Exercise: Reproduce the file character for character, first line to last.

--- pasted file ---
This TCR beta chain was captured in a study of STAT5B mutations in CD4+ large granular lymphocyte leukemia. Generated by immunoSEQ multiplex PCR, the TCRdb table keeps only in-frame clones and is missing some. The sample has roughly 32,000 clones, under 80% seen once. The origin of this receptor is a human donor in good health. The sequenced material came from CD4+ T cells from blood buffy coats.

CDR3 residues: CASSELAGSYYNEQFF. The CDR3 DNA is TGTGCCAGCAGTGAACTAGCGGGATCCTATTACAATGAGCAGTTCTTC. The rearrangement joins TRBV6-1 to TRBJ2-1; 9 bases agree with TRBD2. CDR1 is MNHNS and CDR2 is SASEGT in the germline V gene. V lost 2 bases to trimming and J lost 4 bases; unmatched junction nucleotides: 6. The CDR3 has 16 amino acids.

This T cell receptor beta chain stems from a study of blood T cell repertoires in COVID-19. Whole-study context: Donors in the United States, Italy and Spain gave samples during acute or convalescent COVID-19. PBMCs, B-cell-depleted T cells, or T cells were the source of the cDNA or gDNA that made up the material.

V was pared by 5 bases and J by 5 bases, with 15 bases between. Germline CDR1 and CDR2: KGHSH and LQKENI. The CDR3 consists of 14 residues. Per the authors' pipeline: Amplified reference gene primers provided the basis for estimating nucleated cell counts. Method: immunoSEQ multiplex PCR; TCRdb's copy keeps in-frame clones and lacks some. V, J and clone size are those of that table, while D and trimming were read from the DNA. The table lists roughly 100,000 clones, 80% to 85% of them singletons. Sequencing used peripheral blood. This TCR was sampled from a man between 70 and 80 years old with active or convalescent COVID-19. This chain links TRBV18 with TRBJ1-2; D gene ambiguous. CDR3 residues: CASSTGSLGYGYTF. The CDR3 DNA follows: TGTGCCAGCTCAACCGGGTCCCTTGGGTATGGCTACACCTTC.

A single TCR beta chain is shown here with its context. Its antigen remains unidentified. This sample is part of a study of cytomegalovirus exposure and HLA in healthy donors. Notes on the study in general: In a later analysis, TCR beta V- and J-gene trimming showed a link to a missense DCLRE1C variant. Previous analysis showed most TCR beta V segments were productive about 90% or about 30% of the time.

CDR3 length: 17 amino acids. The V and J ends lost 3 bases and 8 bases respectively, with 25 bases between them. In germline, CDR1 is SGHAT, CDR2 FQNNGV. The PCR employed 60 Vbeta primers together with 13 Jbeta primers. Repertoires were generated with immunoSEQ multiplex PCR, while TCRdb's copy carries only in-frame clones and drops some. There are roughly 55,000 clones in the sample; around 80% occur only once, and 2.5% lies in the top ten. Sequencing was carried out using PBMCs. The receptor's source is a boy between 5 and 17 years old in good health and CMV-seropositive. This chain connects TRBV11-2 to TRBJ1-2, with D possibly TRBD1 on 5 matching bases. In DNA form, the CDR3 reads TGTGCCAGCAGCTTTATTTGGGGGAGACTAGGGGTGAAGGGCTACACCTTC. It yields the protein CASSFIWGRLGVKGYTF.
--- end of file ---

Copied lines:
This TCR beta chain was captured in a study of STAT5B mutations in CD4+ large granular lymphocyte leukemia. Generated by immunoSEQ multiplex PCR, the TCRdb table keeps only in-frame clones and is missing some. The sample has roughly 32,000 clones, under 80% seen once. The origin of this receptor is a human donor in good health. The sequenced material came from CD4+ T cells from blood buffy coats.

CDR3 residues: CASSELAGSYYNEQFF. The CDR3 DNA is TGTGCCAGCAGTGAACTAGCGGGATCCTATTACAATGAGCAGTTCTTC. The rearrangement joins TRBV6-1 to TRBJ2-1; 9 bases agree with TRBD2. CDR1 is MNHNS and CDR2 is SASEGT in the germline V gene. V lost 2 bases to trimming and J lost 4 bases; unmatched junction nucleotides: 6. The CDR3 has 16 amino acids.

This T cell receptor beta chain stems from a study of blood T cell repertoires in COVID-19. Whole-study context: Donors in the United States, Italy and Spain gave samples during acute or convalescent COVID-19. PBMCs, B-cell-depleted T cells, or T cells were the source of the cDNA or gDNA that made up the material.

V was pared by 5 bases and J by 5 bases, with 15 bases between. Germline CDR1 and CDR2: KGHSH and LQKENI. The CDR3 consists of 14 residues. Per the authors' pipeline: Amplified reference gene primers provided the basis for estimating nucleated cell counts. Method: immunoSEQ multiplex PCR; TCRdb's copy keeps in-frame clones and lacks some. V, J and clone size are those of that table, while D and trimming were read from the DNA. The table lists roughly 100,000 clones, 80% to 85% of them singletons. Sequencing used peripheral blood. This TCR was sampled from a man between 70 and 80 years old with active or convalescent COVID-19. This chain links TRBV18 with TRBJ1-2; D gene ambiguous. CDR3 residues: CASSTGSLGYGYTF. The CDR3 DNA follows: TGTGCCAGCTCAACCGGGTCCCTTGGGTATGGCTACACCTTC.

A single TCR beta chain is shown here with its context. Its antigen remains unidentified. This sample is part of a study of cytomegalovirus exposure and HLA in healthy donors. Notes on the study in general: In a later analysis, TCR beta V- and J-gene trimming showed a link to a missense DCLRE1C variant. Previous analysis showed most TCR beta V segments were productive about 90% or about 30% of the time.

CDR3 length: 17 amino acids. The V and J ends lost 3 bases and 8 bases respectively, with 25 bases between them. In germline, CDR1 is SGHAT, CDR2 FQNNGV. The PCR employed 60 Vbeta primers together with 13 Jbeta primers. Repertoires were generated with immunoSEQ multiplex PCR, while TCRdb's copy carries only in-frame clones and drops some. There are roughly 55,000 clones in the sample; around 80% occur only once, and 2.5% lies in the top ten. Sequencing was carried out using PBMCs. The receptor's source is a boy between 5 and 17 years old in good health and CMV-seropositive. This chain connects TRBV11-2 to TRBJ1-2, with D possibly TRBD1 on 5 matching bases. In DNA form, the CDR3 reads TGTGCCAGCAGCTTTATTTGGGGGAGACTAGGGGTGAAGGGCTACACCTTC. It yields the protein CASSFIWGRLGVKGYTF.